Community Apologetics: Starting with your family
by Maryann Spikes
Before you venture out on your voyage to becoming a community apologist, it’s time for a status check. Fellow CAA blogger, Austin Gravley, points out that becoming a community apologist ripples out from your relationship with Jesus. The next peak in the ripple: If you have a family, they are the first community for which you are responsible. Before you swim off to prevent or resolve the faith crises in your community, make sure you take care of the same issues in your own home.
All the polls in the past few years show a rapid increase in those who have left their religion, and a rapid decrease in church attendance. Read “The Leavers: Young Doubters Exit the Church” wherein Drew Dyck writes,
“Almost to a person, the leavers with whom I spoke recalled that, before leaving the faith, they were regularly shut down when they expressed doubts. Some were ridiculed in front of peers for asking “insolent questions. … ‘the most frequently mentioned role of Christians in de-conversion was in amplifying existing doubt.’ De-converts reported ‘sharing their burgeoning doubts with a Christian friend or family member only to receive trite, unhelpful answers.’”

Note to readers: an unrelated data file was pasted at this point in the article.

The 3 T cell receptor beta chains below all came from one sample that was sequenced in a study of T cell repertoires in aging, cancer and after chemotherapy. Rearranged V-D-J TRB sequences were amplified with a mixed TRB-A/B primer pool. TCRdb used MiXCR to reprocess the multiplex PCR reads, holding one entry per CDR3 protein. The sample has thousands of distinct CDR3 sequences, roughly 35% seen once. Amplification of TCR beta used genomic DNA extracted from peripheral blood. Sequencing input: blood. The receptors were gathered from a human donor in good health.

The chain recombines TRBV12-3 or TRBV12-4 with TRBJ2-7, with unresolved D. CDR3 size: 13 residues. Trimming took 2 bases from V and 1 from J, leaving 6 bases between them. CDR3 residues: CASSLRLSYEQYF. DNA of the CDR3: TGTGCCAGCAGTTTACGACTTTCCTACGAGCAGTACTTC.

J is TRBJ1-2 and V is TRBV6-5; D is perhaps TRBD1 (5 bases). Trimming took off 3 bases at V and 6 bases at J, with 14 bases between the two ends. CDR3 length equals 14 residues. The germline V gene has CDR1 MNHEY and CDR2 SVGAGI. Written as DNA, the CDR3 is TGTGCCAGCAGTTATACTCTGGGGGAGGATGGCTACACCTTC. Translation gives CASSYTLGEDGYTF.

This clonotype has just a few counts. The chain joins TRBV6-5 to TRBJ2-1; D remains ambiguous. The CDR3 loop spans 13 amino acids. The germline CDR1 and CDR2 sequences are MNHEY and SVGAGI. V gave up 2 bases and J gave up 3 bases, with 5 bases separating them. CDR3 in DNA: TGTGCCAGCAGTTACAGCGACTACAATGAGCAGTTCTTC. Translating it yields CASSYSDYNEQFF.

Does anyone in your family have doubts and questions? Have you bothered to find out—have you worked through it with them?
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William Wilberforce is the historical figure of the biographical drama film, Amazing Grace, who ended the British transatlantic slave trade. In his book, Real Christianity, he writes, “In an age in which [apostasy] abounds, do we observe [parents] carefully instructing their children in the principles of faith which they profess? Or do they furnish their children with arguments for the defense of that faith? … When religion is handed down among us by heredity succession, it is not surprising to find youth of sense and spirit beginning to question the truth of the system in which they were brought up. And it is not surprising to see them abandon a position which they are unable to defend.” The parents Wilberforce was talking about had children, who grew up and had more children, and so on—resulting in a world where a mother would purposely raise her children without God. Read that article—this woman clearly was not raised to know who God really is, so it is no wonder she doesn’t want her children to know God…
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READ OTHER POSTS IN THE COMMUNITY APOLOGIST SERIES:
Part Eight: How To Get Apologetics In Your Local Church 2